Let’s say we need to compute the length of each line in a large text input, and report the count of lines by line length. In Hadoop MapReduce, this begins with a Mapper that produces key-value pairs in which the line length is the key, and count of 1 is the value:

public class LineLengthMapper
    extends Mapper<LongWritable,Text,IntWritable,IntWritable> {
  protected void map(LongWritable lineNumber, Text line, Context context)
      throws IOException, InterruptedException {
    context.write(new IntWritable(line.getLength()), new IntWritable(1));

It’s worth noting that Mappers and Reducers only operate on key-value pairs. So the input to LineLengthMapper, provided by a TextInputFormat, is actually a pair containing the line as value, with position within the file thrown in as a key, for fun. (It’s rarely used, but, something has to be the key.)

The Spark equivalent is:

Reducer and reduce() versus reduceByKey()

To produce a count of line lengths, it’s necessary to sum the counts per length in a Reducer:

public class LineLengthReducer
    extends Reducer<IntWritable,IntWritable,IntWritable,IntWritable> {
  protected void reduce(IntWritable length, Iterable counts, Context context)
      throws IOException, InterruptedException {
    int sum = 0;
    for (IntWritable count : counts) {
      sum += count.get();
    context.write(length, new IntWritable(sum));

The equivalent of the Mapper and Reducer above together is a one-liner in Spark:

It is worth pointing out here that a Reducer’s reduce() method receives a stream of many values, and produces 0, 1 or more results. reduceByKey(), in contrast, accepts a function that turns exactly two values into exactly one — here, a simple addition function that maps two numbers to their sum. This associative function can be used to reduce many values to one for the caller. It is a simpler, narrower API for reducing values by key than what a Reducer exposes.

Mapper and map() versus flatMap()

Now, instead consider counting the occurrences of only words beginning with an uppercase character. For each line of text in the input, a Mapper might emit 0, 1 or many key-value pairs:

map() will not suffice here, because map() must produce exactly one output per input, but unlike before, one line needs to yield potentially many outputs. Again, the map() function in Spark is simpler and narrower compared to what the Mapper API supports.

The solution in Spark is to first map each line to an array of output values. The array may be empty, or have many values. Merely map()-ing lines to arrays would produce an RDD of arrays as the result, when the result should be the contents of those arrays. The result needs to be “flattened” afterward, and flatMap() does exactly this. Here, the array of words in the line is filtered and converted into tuples inside the function. In a case like this, it’s flatMap()that’s required to emulate such a Mapper, not map().


It’s simple to write a Reducer that then adds up the counts for each word, as before. And in Spark, again,reduceByKey() could be used to sum counts per word. But what if for some reason the output has to contain the word in all uppercase, along with a count? In MapReduce, that’s:

Be careful! groupByKey() works, but also collects all values for a key into memory. If a key is associated to many values, a worker could run out of memory. Although this is the most direct analog of a Reducer, it’s not necessarily the best choice in all cases. For example, Spark could have simply transformed the keys after a call to reduceByKey:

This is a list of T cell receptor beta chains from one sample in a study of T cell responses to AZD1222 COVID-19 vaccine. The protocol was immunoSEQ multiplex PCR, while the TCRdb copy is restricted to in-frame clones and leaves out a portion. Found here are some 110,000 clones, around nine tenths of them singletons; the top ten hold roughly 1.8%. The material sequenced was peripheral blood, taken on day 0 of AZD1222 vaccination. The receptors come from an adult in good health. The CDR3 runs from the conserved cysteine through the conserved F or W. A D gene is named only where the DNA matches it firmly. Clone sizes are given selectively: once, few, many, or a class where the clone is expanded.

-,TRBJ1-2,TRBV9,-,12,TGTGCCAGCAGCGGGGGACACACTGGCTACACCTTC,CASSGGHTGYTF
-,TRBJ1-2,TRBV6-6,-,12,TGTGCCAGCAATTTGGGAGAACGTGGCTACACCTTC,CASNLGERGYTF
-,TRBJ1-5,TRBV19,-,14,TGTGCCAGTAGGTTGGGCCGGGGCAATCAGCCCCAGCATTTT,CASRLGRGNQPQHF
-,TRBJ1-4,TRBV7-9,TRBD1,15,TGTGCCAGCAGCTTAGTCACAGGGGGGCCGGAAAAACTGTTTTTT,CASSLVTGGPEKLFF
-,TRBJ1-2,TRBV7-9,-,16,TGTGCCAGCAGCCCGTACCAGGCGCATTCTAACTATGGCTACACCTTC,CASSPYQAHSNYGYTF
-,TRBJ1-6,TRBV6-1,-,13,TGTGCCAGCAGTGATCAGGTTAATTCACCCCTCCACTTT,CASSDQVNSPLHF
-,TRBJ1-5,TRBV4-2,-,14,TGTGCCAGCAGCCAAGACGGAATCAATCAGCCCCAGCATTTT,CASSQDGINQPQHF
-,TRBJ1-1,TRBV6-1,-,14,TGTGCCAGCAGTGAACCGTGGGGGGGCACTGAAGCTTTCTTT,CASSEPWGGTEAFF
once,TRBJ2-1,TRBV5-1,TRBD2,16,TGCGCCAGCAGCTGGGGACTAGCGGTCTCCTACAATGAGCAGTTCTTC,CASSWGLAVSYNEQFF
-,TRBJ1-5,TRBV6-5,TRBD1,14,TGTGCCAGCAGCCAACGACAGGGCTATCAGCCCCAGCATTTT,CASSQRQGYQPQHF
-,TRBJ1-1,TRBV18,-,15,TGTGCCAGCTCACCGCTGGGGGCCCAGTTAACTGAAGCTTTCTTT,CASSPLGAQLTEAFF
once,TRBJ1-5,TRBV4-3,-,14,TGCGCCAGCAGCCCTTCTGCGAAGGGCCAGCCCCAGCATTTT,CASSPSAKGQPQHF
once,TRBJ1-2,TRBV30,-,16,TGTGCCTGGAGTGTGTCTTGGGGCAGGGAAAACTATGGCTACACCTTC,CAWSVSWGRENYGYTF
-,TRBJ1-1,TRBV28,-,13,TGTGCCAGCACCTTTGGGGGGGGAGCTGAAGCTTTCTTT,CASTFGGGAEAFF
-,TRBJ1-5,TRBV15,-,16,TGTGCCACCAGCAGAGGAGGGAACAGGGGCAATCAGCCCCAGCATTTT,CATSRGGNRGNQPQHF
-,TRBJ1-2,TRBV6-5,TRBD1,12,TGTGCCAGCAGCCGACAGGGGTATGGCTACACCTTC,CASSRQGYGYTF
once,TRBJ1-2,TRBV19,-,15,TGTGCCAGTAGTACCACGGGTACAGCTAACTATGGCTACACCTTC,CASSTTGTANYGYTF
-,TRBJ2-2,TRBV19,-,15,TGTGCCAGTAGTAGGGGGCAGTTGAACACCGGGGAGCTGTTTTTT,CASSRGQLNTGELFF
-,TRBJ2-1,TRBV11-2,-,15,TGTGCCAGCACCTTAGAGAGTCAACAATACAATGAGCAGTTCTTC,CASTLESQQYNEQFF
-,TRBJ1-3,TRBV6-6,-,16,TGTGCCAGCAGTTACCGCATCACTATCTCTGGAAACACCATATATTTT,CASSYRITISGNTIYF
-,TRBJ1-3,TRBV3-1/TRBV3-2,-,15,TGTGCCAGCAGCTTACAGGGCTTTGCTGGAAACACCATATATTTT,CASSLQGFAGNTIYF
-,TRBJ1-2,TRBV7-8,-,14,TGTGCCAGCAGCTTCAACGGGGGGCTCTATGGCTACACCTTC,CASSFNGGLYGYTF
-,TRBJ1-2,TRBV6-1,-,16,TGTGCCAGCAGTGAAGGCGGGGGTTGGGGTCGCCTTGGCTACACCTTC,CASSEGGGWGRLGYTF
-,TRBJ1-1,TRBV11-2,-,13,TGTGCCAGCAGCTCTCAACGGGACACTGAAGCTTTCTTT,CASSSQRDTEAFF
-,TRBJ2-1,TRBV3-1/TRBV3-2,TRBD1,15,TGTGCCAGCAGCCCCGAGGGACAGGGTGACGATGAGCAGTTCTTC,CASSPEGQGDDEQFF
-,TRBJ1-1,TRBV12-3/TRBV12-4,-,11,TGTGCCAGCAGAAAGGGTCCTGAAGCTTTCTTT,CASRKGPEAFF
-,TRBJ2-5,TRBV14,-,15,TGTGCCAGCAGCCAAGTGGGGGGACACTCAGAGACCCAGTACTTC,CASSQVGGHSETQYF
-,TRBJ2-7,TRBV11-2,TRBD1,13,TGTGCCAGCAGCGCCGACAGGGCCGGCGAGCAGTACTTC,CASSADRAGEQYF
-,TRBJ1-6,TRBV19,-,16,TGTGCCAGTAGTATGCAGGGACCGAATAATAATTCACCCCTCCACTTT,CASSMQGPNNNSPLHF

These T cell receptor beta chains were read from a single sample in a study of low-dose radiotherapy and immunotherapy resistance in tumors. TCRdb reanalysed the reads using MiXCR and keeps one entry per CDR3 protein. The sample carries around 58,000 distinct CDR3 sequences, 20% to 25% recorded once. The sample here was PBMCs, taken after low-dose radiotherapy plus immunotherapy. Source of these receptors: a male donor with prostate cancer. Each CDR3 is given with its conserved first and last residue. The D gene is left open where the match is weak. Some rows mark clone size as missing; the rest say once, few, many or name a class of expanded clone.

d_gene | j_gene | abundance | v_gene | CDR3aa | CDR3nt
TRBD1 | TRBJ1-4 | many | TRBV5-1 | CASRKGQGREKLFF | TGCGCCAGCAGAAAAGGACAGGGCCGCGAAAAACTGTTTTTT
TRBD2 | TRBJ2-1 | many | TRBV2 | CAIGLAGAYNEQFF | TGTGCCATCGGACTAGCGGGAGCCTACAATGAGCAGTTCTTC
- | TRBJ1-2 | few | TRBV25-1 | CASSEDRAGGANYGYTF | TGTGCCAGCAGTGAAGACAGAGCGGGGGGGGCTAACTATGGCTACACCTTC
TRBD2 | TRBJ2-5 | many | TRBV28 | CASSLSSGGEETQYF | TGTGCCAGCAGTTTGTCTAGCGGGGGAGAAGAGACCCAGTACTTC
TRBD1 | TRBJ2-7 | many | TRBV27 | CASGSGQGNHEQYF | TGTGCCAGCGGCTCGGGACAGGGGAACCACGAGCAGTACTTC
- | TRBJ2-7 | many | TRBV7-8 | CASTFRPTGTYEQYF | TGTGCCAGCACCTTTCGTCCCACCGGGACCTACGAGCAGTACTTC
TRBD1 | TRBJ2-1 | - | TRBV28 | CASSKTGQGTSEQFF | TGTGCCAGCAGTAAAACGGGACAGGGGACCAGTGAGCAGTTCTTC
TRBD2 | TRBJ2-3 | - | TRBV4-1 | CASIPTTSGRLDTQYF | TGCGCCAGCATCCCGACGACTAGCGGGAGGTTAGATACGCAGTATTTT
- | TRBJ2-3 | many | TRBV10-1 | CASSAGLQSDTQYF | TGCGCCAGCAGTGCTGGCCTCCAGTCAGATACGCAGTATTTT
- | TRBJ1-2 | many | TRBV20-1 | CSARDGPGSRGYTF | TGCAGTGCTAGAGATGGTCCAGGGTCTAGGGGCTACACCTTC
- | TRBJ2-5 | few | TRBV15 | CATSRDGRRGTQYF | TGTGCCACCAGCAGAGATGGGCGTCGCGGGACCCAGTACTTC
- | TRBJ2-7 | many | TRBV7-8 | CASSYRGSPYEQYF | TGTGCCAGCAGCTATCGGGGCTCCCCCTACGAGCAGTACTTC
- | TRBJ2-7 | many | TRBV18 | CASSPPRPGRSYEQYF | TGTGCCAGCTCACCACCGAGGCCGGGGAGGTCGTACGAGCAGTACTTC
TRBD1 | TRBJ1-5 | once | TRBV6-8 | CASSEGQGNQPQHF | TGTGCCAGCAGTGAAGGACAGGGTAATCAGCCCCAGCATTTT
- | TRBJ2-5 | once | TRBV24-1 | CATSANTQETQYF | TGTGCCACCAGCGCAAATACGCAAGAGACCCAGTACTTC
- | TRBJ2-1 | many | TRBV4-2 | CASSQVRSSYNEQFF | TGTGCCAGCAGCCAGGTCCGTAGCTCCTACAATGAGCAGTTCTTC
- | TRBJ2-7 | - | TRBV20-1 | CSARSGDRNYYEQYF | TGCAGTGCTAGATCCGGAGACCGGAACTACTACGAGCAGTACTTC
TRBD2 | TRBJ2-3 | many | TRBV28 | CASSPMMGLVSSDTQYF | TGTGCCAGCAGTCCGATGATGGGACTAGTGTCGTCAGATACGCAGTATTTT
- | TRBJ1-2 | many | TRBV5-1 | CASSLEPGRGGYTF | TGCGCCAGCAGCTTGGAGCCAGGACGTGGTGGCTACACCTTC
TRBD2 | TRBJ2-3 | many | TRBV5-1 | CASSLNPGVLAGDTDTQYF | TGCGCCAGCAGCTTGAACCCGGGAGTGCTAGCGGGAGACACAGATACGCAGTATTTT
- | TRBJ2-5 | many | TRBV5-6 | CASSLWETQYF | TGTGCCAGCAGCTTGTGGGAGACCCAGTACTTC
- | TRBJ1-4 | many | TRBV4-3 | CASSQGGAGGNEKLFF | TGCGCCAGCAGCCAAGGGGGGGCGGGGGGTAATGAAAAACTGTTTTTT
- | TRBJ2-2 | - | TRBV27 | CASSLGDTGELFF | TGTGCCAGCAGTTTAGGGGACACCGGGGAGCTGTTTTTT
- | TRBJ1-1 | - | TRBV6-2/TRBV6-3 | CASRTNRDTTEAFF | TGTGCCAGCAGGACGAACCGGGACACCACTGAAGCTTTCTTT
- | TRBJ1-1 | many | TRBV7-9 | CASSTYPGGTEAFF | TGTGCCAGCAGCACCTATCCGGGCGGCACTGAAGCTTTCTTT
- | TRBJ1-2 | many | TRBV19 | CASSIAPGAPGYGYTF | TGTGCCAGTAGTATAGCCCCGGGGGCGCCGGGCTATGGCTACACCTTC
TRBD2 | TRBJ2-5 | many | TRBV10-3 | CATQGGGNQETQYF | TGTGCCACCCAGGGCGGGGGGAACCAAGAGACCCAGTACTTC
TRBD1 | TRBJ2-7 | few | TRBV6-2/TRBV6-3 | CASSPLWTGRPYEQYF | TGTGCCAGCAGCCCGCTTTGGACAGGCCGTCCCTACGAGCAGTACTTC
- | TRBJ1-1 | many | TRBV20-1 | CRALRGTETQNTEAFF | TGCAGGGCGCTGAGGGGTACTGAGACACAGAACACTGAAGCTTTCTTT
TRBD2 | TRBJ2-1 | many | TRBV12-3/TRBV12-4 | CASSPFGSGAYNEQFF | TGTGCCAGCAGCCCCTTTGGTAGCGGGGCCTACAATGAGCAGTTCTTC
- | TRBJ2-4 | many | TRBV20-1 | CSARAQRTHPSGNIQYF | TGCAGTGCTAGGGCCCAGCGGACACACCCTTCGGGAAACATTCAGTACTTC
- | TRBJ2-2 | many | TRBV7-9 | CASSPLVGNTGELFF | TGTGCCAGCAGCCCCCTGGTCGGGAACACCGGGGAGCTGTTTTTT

It’s better to let Spark manage the reduction rather than ask it to collect all values just for us to manually sum them.

setup() and cleanup()

In MapReduce, a Mapper and Reducer can declare a setup() method, called before any input is processed, to perhaps allocate an expensive resource like a database connection, and a cleanup() method to release the resource:

The Spark map() and flatMap() methods only operate on one input at a time though, and provide no means to execute code before or after transforming a batch of values. It looks possible to simply put the setup and cleanup code before and after a call to map() in Spark:

However, this fails for several reasons:

  • It puts the object dbConnection into the map function’s closure, which requires that it be serializable (for example, by implementing An object like a database connection is generally not serializable.
  • map() is a transformation, rather than an operation, and is lazily evaluated. The connection can’t be closed immediately here.
  • Even so, it would only close the connection on the driver, not necessarily freeing resources allocated by serialized copies.

In fact, neither map() nor flatMap() is the closest counterpart to a Mapper in Spark — it’s the importantmapPartitions() method. This method does not map just one value to one other value, but rather maps an Iterator of values to an Iterator of other values. It’s like a “bulk map” method. This means that the mapPartitions()function can allocate resources locally at its start, and release them when done mapping many values.

Adding setup code is simple; adding cleanup code is harder because it remains difficult to detect when the transformed iterator has been fully evaluated. For example, this does not work:

Although decidedly less elegant than previous translations, it can be done.

There is no flatMapPartitions() method. However, the same effect can be achieved by callingmapPartitions(), followed by a call to flatMap(a => a) to flatten.

The equivalent of a Reducer with setup() and cleanup() is just a groupByKey() followed by amapPartitions() call like the one above. Take note of the caveat about using groupByKey() above, though.

But Wait, There’s More

MapReduce developers will point out that there is yet more to the API that hasn’t been mentioned yet: